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NASCAR Keeps Races Safe With RFID

Low-frequency passive tags ensure that vehicles in the Sprint Cup Series use NASCAR-issued fuel cells, and that their approved chassis are not altered, making them more vulnerable in a crash.
By Claire Swedberg
Each handheld runs an application that Franwell developed with Microsoft Visual C# software, using Microsoft SQL Server 2005, a platform that operates on mobile devices. When the handheld interrogator reads the first tag, its software then displays a list of the other RFID tags that should be on the chassis, as well as where each is attached. If an incorrect ID number is read, an alert is displayed. According to NASCAR, vehicles are not allowed to participate in the race unless all 10 tags, encoded with the correct ID numbers, are read.

As wings were issued at the race itself, their RFID tags were read by NASCAR's staff, and the driving team's identities were input and linked to that tag's unique ID number. The association's employees then inspected the vehicles, using the handheld device to capture the unique ID numbers of all 10 tags on the chassis, to confirm it had not been tampered with.


Jerry Kaproth, NASCAR's safety coordinator
At the end of the race, the wings were returned and read once more to verify that the teams had returned them. (In March 2010, the wings were replaced by aluminum spoilers that are neither tagged nor tracked.)

Once the tags are read, transaction data is stored on the handheld. When the device comes within in range of a Wi-Fi Internet access point, it transmits the information to the SQL server database at NASCAR's data center. The Franwell software also enables the association to generate reports from the data showing, for instance, a breakdown of which certified items were verified at a particular race.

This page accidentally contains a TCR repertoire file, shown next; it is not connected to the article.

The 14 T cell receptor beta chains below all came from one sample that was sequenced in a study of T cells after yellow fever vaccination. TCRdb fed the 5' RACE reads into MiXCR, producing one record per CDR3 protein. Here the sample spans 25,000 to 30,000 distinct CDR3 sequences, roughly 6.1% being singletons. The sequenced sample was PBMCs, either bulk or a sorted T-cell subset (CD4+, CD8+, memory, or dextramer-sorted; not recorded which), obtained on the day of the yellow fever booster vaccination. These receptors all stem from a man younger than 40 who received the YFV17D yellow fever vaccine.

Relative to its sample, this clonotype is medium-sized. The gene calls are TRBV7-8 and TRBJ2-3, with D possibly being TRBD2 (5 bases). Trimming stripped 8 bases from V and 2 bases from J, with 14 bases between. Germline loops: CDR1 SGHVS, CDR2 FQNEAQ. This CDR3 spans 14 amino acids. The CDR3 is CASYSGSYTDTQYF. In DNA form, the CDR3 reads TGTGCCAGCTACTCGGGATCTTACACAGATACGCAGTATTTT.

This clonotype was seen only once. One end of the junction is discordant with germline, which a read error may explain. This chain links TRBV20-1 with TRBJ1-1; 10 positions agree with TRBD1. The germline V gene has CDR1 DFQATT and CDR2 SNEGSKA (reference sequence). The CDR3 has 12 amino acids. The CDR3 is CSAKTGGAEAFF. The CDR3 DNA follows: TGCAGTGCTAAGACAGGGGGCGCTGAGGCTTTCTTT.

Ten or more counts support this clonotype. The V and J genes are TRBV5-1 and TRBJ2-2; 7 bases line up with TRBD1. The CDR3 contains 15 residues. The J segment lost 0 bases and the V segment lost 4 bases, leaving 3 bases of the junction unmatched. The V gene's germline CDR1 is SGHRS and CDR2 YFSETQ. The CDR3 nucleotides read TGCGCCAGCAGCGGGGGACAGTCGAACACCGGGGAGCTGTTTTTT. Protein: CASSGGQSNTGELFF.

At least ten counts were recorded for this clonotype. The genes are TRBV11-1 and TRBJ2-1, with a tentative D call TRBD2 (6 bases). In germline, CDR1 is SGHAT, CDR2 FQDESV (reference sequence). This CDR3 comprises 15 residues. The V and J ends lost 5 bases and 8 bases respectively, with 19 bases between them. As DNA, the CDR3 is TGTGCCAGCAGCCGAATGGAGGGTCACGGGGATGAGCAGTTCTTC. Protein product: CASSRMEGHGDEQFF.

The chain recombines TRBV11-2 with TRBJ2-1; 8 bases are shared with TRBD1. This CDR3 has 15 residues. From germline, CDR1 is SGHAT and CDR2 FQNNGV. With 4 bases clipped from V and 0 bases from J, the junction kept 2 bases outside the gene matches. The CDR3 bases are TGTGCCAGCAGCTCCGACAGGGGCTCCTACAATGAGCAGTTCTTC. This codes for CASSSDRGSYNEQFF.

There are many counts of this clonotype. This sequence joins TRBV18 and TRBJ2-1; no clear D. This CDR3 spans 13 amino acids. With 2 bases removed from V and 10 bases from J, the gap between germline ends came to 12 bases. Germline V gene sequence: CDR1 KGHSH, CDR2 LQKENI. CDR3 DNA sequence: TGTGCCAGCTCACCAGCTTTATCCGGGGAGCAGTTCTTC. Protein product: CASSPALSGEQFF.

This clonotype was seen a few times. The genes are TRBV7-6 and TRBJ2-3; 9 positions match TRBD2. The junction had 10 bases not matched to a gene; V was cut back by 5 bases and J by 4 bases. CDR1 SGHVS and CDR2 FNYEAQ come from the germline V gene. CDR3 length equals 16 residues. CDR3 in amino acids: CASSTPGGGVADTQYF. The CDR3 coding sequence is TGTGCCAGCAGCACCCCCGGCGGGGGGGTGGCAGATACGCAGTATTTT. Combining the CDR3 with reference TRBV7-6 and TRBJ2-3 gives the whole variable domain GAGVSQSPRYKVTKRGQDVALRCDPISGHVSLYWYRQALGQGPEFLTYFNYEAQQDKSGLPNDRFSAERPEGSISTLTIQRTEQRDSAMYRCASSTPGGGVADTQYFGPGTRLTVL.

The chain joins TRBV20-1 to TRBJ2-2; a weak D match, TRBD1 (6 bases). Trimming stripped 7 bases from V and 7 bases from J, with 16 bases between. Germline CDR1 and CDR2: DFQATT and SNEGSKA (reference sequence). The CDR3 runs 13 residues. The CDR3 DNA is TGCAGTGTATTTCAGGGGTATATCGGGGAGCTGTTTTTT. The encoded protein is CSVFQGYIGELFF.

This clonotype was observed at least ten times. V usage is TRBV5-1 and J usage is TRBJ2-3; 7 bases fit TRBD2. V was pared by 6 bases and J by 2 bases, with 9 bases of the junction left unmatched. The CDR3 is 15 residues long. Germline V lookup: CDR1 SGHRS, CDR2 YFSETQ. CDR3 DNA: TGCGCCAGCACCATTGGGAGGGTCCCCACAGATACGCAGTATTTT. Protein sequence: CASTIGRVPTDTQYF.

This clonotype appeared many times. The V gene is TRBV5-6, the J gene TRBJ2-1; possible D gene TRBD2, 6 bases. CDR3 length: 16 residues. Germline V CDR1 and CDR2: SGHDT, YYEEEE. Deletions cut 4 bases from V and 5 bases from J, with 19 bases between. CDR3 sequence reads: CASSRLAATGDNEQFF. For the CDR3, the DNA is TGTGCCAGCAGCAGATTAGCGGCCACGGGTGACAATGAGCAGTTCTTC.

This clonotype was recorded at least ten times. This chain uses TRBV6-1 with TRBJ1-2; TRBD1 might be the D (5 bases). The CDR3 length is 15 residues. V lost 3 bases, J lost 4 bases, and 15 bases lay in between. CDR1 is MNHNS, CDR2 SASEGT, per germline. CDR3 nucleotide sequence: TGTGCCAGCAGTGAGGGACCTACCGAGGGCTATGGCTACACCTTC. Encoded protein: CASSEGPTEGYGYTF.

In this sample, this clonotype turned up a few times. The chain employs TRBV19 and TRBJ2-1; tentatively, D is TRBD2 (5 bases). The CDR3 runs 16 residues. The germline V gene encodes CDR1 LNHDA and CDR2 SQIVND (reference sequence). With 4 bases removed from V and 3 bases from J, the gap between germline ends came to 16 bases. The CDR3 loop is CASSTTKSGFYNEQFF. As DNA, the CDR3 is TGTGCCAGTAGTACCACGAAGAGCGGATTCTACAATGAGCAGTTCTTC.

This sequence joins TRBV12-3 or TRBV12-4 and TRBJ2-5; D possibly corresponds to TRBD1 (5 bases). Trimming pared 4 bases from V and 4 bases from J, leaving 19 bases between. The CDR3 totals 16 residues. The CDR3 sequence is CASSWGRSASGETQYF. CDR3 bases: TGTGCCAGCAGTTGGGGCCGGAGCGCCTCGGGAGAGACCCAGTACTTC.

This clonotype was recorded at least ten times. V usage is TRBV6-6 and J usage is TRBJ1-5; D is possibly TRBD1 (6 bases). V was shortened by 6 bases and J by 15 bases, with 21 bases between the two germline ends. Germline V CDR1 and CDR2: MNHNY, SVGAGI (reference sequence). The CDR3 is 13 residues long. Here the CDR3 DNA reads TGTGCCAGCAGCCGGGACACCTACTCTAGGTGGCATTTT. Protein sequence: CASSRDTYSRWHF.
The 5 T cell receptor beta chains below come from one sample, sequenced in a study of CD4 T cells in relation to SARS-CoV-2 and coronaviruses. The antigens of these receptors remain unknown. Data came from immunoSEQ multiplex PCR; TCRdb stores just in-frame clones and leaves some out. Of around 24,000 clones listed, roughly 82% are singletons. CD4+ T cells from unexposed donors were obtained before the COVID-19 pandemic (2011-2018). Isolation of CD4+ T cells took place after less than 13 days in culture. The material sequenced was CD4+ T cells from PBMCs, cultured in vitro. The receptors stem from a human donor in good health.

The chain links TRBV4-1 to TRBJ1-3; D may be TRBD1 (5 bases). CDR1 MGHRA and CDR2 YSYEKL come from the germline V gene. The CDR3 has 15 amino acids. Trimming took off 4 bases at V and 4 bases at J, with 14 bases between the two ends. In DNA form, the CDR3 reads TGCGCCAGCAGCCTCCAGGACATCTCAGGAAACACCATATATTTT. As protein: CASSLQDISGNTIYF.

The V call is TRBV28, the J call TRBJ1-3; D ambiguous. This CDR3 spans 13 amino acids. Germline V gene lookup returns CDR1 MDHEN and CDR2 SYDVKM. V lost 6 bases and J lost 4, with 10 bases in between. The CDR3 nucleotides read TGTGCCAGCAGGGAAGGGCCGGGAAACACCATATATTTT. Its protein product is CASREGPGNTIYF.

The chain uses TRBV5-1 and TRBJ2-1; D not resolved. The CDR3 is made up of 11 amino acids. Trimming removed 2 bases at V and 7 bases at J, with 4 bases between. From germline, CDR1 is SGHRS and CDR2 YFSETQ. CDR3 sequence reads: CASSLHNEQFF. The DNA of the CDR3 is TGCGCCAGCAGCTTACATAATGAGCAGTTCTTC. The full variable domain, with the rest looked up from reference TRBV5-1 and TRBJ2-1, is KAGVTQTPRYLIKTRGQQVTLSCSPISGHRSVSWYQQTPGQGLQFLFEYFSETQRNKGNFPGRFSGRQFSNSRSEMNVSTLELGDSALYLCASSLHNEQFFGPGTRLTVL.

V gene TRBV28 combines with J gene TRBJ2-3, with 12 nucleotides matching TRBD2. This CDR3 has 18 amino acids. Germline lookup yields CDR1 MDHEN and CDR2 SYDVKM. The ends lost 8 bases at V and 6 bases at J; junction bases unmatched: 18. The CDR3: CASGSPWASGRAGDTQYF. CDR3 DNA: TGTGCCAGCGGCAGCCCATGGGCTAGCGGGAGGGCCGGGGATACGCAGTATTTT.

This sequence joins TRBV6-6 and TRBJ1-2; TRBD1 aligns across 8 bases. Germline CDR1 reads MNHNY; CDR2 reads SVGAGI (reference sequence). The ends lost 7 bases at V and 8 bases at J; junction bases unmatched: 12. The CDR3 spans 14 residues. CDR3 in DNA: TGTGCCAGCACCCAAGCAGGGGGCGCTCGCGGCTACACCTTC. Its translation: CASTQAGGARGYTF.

Because the installation was a success, NASCAR reports, it has been tagging fuel cells since February 2007. Each fuel cell contains a rubber bladder, foam and other structures to keep gasoline from leaking out in the event of an accident or other vehicular damage, and possibly igniting a fire. The tag attached to each fuel cell's metal exterior is read at the time it is issued to a team, and the team's identity is stored with that fuel cell's RFID tag ID number. The tags are again read at the initial inspection, before the first race, at which time the Franwell system is used to verify that the team has installed a certified fuel cell in the car. Finally, they are read one last time once the fuel cell is returned.

The system has been very successful, Kaproth says. The COT vehicles with tagged chassis ran in 16 races in 2007, as well as in all 38 events of the 2008 and 2009 Sprint Cup Series. NASCAR, he indicates, is now exploring other ways in which it can use RFID to improve the race processes, though he declines to identify any specific plans at this time. Franwell intends to soon provide the association with ultrahigh-frequency (UHF) EPC Gen 2 tags, to replace the LF tags it currently utilizes, according to Terri Crawford, Franwell's VP and COO. The LF tags were chosen, in large part, because of their ability to be read when embedded in the wings—but since NASCAR no long uses the wings, she says, a UHF tag is a better choice, due to its longer read range.

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